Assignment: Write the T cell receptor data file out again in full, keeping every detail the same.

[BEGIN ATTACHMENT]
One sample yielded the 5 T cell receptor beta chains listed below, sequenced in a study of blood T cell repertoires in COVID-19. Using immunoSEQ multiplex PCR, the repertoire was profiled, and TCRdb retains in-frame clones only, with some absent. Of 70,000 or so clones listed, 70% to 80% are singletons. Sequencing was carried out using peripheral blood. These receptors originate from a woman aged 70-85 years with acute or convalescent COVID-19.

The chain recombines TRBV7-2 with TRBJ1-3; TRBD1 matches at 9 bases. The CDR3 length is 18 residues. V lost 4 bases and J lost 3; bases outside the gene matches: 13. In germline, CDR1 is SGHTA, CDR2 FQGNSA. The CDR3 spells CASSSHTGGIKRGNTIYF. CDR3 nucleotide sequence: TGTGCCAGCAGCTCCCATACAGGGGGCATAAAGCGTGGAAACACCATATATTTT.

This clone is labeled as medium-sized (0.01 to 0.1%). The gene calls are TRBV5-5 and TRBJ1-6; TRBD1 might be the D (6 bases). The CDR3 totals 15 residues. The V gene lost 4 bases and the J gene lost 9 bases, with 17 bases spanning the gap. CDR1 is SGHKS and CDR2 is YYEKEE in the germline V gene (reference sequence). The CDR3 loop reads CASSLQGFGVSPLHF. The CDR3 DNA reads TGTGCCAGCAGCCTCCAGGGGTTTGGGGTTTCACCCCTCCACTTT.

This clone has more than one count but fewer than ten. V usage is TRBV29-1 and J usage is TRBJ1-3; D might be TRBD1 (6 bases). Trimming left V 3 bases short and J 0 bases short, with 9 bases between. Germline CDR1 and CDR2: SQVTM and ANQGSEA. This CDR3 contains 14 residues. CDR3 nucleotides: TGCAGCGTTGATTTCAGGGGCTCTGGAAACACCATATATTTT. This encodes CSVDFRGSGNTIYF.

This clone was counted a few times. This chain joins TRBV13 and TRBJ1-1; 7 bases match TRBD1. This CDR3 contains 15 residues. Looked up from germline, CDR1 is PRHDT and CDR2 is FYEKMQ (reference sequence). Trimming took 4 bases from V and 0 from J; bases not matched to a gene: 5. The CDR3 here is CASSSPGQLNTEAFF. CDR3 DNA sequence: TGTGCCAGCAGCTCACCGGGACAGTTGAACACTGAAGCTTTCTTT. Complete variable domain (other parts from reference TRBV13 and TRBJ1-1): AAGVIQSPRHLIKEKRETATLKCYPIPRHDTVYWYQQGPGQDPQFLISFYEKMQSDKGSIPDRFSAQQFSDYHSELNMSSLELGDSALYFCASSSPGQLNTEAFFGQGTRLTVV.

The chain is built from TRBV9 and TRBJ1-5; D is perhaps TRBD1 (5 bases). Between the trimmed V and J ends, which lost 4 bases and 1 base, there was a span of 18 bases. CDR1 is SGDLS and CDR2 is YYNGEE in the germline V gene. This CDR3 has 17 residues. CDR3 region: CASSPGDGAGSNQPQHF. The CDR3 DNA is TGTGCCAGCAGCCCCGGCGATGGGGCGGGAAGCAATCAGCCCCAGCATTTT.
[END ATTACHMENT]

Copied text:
One sample yielded the 5 T cell receptor beta chains listed below, sequenced in a study of blood T cell repertoires in COVID-19. Using immunoSEQ multiplex PCR, the repertoire was profiled, and TCRdb retains in-frame clones only, with some absent. Of 70,000 or so clones listed, 70% to 80% are singletons. Sequencing was carried out using peripheral blood. These receptors originate from a woman aged 70-85 years with acute or convalescent COVID-19.

The chain recombines TRBV7-2 with TRBJ1-3; TRBD1 matches at 9 bases. The CDR3 length is 18 residues. V lost 4 bases and J lost 3; bases outside the gene matches: 13. In germline, CDR1 is SGHTA, CDR2 FQGNSA. The CDR3 spells CASSSHTGGIKRGNTIYF. CDR3 nucleotide sequence: TGTGCCAGCAGCTCCCATACAGGGGGCATAAAGCGTGGAAACACCATATATTTT.

This clone is labeled as medium-sized (0.01 to 0.1%). The gene calls are TRBV5-5 and TRBJ1-6; TRBD1 might be the D (6 bases). The CDR3 totals 15 residues. The V gene lost 4 bases and the J gene lost 9 bases, with 17 bases spanning the gap. CDR1 is SGHKS and CDR2 is YYEKEE in the germline V gene (reference sequence). The CDR3 loop reads CASSLQGFGVSPLHF. The CDR3 DNA reads TGTGCCAGCAGCCTCCAGGGGTTTGGGGTTTCACCCCTCCACTTT.

This clone has more than one count but fewer than ten. V usage is TRBV29-1 and J usage is TRBJ1-3; D might be TRBD1 (6 bases). Trimming left V 3 bases short and J 0 bases short, with 9 bases between. Germline CDR1 and CDR2: SQVTM and ANQGSEA. This CDR3 contains 14 residues. CDR3 nucleotides: TGCAGCGTTGATTTCAGGGGCTCTGGAAACACCATATATTTT. This encodes CSVDFRGSGNTIYF.

This clone was counted a few times. This chain joins TRBV13 and TRBJ1-1; 7 bases match TRBD1. This CDR3 contains 15 residues. Looked up from germline, CDR1 is PRHDT and CDR2 is FYEKMQ (reference sequence). Trimming took 4 bases from V and 0 from J; bases not matched to a gene: 5. The CDR3 here is CASSSPGQLNTEAFF. CDR3 DNA sequence: TGTGCCAGCAGCTCACCGGGACAGTTGAACACTGAAGCTTTCTTT. Complete variable domain (other parts from reference TRBV13 and TRBJ1-1): AAGVIQSPRHLIKEKRETATLKCYPIPRHDTVYWYQQGPGQDPQFLISFYEKMQSDKGSIPDRFSAQQFSDYHSELNMSSLELGDSALYFCASSSPGQLNTEAFFGQGTRLTVV.

The chain is built from TRBV9 and TRBJ1-5; D is perhaps TRBD1 (5 bases). Between the trimmed V and J ends, which lost 4 bases and 1 base, there was a span of 18 bases. CDR1 is SGDLS and CDR2 is YYNGEE in the germline V gene. This CDR3 has 17 residues. CDR3 region: CASSPGDGAGSNQPQHF. The CDR3 DNA is TGTGCCAGCAGCCCCGGCGATGGGGCGGGAAGCAATCAGCCCCAGCATTTT.